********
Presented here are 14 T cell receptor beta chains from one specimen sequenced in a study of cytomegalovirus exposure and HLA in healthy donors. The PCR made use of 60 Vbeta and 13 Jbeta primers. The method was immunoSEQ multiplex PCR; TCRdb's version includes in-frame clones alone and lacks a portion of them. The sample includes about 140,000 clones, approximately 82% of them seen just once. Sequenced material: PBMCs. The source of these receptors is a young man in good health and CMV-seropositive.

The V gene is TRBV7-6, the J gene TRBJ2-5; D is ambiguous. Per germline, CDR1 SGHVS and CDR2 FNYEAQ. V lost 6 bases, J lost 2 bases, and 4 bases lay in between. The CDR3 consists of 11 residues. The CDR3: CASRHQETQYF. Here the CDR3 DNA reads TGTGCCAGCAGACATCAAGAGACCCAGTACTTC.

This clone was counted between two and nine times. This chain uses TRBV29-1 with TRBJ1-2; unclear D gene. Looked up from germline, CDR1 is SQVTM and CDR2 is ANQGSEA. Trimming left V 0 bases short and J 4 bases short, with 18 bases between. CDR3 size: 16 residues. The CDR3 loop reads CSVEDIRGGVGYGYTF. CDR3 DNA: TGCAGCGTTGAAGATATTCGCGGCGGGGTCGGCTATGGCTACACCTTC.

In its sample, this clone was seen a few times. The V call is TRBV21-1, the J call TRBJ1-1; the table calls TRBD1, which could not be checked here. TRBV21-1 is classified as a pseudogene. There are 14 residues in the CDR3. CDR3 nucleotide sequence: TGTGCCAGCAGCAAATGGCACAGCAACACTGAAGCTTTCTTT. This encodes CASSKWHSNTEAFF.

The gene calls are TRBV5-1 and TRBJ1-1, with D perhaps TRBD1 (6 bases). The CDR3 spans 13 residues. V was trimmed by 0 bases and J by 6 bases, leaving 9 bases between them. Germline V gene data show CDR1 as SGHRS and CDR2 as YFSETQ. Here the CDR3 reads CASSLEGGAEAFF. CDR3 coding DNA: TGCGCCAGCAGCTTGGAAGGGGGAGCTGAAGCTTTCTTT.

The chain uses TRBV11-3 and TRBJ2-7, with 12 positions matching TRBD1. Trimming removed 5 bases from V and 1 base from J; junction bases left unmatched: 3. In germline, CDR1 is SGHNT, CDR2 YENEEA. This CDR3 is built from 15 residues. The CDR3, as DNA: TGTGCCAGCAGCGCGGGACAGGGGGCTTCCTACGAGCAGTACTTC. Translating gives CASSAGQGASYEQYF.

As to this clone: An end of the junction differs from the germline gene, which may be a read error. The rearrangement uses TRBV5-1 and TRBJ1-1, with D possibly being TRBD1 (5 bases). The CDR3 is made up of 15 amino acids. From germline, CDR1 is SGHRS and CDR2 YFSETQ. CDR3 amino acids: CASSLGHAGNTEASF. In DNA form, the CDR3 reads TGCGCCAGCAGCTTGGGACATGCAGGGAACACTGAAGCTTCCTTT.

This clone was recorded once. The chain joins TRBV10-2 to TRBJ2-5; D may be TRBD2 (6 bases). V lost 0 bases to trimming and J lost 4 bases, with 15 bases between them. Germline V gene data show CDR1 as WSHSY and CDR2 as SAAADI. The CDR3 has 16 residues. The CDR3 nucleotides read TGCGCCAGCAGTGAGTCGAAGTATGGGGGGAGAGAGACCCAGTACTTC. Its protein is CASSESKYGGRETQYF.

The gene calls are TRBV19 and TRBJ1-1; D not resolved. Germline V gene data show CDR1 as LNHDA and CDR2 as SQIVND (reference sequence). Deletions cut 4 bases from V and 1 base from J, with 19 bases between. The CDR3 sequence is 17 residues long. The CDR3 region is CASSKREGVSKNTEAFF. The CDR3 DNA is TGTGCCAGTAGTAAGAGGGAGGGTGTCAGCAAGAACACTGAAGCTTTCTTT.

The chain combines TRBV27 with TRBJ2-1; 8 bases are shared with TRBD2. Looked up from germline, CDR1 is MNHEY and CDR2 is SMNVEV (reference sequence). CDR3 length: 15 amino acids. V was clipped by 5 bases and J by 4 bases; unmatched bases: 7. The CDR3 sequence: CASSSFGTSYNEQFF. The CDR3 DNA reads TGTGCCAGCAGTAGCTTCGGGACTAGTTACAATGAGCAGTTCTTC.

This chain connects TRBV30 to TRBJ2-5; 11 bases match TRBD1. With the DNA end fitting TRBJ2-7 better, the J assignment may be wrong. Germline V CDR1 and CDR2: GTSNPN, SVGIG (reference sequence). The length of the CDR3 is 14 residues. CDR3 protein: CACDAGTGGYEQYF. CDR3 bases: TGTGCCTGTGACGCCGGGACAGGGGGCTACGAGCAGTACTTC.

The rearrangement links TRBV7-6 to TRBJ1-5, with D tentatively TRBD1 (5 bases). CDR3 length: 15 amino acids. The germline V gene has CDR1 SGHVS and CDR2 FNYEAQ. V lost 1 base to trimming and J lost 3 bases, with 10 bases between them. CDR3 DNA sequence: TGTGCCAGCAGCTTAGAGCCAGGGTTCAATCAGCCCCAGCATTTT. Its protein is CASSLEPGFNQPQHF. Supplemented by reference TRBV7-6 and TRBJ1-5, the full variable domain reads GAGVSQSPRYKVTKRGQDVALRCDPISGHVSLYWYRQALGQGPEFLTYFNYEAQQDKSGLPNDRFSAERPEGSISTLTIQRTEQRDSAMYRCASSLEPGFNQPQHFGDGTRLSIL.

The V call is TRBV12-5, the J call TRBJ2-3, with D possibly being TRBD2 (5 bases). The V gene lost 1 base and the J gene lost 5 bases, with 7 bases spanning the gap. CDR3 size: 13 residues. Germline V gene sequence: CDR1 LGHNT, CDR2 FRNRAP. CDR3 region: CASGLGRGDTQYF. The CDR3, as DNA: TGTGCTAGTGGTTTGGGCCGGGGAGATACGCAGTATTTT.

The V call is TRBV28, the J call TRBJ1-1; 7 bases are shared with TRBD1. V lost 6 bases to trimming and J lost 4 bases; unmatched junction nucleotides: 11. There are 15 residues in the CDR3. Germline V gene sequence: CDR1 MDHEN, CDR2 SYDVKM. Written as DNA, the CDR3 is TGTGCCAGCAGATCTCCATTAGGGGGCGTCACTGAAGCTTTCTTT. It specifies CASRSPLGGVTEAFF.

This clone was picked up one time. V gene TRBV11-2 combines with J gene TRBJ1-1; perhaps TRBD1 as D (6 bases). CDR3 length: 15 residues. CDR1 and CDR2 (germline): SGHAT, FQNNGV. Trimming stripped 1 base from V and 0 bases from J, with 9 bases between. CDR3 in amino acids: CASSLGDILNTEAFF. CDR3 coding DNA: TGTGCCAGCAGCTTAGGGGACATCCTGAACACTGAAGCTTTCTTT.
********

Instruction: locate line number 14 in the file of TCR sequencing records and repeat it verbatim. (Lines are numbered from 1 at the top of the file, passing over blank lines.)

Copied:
The V call is TRBV28, the J call TRBJ1-1; 7 bases are shared with TRBD1. V lost 6 bases to trimming and J lost 4 bases; unmatched junction nucleotides: 11. There are 15 residues in the CDR3. Germline V gene sequence: CDR1 MDHEN, CDR2 SYDVKM. Written as DNA, the CDR3 is TGTGCCAGCAGATCTCCATTAGGGGGCGTCACTGAAGCTTTCTTT. It specifies CASRSPLGGVTEAFF.